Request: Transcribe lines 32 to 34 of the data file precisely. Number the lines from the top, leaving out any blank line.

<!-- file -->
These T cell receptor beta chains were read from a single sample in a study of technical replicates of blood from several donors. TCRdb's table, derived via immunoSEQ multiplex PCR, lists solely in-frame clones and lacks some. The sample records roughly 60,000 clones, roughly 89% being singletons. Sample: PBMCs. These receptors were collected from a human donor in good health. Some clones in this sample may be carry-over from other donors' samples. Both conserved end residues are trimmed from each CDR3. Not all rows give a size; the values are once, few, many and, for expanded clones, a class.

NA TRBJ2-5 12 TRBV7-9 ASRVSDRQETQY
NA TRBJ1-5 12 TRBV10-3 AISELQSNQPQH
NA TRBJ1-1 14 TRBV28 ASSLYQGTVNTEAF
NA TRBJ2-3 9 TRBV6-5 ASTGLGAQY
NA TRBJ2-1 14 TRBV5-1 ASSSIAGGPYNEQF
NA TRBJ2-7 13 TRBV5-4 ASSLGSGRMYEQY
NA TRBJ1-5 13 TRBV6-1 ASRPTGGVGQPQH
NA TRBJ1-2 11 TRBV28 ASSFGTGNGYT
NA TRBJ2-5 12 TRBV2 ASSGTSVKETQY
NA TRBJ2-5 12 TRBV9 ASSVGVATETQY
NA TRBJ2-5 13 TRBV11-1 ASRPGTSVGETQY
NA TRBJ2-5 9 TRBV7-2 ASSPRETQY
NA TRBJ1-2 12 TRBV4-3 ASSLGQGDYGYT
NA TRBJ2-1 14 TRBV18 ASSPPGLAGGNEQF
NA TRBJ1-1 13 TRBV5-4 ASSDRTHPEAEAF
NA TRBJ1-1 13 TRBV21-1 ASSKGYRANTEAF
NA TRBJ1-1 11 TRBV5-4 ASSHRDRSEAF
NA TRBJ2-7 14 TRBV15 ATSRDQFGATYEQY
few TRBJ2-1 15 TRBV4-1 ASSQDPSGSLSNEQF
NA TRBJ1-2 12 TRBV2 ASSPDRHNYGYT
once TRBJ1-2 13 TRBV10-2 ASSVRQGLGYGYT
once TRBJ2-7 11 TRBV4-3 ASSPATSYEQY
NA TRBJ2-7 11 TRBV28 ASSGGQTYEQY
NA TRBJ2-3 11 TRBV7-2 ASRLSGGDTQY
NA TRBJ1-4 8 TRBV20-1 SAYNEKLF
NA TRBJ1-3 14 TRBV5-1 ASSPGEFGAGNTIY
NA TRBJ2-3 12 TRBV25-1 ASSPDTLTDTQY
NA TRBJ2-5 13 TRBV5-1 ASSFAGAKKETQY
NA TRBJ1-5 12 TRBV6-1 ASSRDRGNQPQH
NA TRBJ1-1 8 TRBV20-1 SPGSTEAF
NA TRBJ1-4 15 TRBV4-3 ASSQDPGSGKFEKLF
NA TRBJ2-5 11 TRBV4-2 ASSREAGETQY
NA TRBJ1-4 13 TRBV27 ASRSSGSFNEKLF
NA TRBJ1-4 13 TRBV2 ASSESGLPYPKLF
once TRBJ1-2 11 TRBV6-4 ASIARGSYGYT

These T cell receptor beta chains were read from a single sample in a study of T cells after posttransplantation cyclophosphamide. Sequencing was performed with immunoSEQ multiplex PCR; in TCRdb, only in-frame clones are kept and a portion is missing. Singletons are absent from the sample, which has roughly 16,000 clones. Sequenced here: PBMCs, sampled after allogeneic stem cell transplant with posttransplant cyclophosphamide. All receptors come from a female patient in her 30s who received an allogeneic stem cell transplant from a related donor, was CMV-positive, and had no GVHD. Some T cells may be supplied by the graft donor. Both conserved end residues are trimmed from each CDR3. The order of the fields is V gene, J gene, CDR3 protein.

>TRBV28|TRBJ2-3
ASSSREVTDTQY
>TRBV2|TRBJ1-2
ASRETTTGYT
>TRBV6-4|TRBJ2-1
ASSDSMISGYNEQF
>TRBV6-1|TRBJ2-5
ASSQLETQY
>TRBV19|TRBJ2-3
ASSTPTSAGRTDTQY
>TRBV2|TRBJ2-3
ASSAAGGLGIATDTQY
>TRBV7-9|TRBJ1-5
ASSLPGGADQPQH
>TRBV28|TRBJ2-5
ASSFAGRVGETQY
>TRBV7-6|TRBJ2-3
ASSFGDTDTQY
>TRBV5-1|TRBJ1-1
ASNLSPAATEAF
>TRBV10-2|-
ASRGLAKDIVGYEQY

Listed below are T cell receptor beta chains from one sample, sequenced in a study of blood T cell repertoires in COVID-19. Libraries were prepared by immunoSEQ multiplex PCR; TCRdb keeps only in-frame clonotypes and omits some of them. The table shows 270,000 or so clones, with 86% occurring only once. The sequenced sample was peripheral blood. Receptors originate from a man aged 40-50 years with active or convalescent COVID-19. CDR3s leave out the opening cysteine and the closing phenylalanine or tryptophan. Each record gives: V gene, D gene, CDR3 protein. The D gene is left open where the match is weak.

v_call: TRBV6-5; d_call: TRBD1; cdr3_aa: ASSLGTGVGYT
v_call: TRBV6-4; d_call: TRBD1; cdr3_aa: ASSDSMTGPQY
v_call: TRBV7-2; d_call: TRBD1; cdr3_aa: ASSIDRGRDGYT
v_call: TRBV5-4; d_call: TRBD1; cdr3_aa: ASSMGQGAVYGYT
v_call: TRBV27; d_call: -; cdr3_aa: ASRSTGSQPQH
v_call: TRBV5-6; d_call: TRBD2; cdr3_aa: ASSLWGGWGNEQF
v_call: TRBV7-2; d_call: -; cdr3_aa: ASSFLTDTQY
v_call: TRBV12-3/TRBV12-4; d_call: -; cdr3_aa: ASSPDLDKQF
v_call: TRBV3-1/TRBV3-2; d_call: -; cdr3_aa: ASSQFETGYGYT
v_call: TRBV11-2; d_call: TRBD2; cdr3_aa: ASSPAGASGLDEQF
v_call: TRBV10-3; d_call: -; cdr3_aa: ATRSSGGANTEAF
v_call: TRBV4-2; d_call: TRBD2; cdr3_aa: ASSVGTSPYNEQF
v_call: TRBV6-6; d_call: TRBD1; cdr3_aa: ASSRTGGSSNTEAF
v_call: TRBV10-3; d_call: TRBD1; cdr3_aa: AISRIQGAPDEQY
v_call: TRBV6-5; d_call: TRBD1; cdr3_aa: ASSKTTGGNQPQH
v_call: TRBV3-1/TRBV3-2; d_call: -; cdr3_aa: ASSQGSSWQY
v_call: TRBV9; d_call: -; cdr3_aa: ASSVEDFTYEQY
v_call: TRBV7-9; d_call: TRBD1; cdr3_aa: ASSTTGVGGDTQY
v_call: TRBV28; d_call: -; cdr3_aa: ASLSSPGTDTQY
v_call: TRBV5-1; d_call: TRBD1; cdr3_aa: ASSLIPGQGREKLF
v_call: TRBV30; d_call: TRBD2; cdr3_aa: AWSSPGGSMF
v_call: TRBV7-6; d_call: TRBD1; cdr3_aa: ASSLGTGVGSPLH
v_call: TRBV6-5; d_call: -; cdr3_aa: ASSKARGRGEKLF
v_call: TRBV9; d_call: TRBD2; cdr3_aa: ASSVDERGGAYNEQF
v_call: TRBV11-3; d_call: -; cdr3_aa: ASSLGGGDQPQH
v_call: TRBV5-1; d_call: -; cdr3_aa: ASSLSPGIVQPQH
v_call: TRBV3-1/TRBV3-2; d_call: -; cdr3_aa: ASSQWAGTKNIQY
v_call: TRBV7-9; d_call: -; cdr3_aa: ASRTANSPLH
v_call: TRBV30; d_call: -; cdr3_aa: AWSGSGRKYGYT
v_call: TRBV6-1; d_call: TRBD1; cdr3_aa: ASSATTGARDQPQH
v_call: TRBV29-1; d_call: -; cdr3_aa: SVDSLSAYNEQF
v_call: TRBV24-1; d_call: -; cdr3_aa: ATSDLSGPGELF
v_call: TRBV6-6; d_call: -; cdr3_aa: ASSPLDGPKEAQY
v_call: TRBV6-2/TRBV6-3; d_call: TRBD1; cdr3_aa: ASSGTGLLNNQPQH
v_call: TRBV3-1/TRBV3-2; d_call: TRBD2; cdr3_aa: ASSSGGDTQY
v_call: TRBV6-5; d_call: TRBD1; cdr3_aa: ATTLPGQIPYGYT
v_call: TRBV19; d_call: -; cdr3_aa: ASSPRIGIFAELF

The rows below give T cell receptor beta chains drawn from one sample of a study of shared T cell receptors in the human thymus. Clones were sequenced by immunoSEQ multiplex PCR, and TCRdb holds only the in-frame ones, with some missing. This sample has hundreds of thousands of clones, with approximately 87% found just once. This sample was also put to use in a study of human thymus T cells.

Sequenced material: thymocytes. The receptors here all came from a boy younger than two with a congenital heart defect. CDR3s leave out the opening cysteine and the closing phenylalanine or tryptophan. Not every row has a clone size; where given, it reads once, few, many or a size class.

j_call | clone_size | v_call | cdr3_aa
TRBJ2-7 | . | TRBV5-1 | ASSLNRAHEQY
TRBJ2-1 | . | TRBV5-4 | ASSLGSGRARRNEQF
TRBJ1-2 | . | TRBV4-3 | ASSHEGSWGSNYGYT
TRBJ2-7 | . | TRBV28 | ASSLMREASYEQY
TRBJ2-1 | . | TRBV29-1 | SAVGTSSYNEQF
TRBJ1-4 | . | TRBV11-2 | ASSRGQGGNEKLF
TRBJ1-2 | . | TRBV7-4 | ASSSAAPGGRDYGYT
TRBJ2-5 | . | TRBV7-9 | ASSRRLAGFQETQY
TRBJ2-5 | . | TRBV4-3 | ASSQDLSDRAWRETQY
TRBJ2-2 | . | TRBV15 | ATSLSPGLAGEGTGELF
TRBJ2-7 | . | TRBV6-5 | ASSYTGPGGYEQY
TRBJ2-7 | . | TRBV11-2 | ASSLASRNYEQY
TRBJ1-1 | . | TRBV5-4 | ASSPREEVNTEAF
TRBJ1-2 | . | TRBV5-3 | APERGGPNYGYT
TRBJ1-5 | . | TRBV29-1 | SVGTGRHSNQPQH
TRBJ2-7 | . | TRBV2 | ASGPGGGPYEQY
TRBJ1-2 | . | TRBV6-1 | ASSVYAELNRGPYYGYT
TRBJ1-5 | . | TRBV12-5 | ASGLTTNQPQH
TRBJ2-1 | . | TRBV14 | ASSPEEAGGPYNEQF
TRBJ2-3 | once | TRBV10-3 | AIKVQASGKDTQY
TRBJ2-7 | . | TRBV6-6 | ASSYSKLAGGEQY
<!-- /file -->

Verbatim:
NA TRBJ1-4 15 TRBV4-3 ASSQDPGSGKFEKLF
NA TRBJ2-5 11 TRBV4-2 ASSREAGETQY
NA TRBJ1-4 13 TRBV27 ASRSSGSFNEKLF